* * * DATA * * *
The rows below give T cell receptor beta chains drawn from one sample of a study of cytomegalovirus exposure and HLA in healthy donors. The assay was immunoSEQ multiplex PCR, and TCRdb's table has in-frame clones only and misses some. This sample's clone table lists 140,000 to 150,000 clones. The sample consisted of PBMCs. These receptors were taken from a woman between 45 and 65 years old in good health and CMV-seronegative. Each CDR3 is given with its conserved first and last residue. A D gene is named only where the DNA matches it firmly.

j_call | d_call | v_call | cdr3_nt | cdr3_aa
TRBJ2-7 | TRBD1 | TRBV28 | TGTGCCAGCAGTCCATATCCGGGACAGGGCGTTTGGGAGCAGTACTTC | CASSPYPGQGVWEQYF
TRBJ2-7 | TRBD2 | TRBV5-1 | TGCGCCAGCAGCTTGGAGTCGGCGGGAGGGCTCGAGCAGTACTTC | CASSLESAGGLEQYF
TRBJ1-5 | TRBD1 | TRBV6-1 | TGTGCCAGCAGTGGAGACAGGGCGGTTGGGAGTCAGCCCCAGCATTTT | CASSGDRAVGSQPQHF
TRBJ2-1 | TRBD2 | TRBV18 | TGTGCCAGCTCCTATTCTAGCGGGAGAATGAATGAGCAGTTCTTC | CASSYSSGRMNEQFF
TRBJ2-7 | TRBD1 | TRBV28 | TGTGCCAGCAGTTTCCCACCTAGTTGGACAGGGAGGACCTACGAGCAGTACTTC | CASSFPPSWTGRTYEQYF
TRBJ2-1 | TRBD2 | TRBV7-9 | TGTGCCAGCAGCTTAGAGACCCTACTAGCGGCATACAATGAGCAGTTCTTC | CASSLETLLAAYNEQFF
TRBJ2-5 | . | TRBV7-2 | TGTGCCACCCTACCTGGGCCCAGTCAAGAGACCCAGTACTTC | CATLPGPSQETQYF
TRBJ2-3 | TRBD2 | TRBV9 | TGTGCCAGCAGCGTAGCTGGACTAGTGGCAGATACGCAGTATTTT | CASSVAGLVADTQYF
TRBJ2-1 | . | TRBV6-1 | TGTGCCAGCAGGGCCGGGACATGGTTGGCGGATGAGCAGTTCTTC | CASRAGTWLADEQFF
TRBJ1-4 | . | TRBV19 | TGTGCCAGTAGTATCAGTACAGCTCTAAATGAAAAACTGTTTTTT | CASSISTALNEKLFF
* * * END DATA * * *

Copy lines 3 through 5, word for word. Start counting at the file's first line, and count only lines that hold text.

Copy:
TRBJ2-7 | TRBD1 | TRBV28 | TGTGCCAGCAGTCCATATCCGGGACAGGGCGTTTGGGAGCAGTACTTC | CASSPYPGQGVWEQYF
TRBJ2-7 | TRBD2 | TRBV5-1 | TGCGCCAGCAGCTTGGAGTCGGCGGGAGGGCTCGAGCAGTACTTC | CASSLESAGGLEQYF
TRBJ1-5 | TRBD1 | TRBV6-1 | TGTGCCAGCAGTGGAGACAGGGCGGTTGGGAGTCAGCCCCAGCATTTT | CASSGDRAVGSQPQHF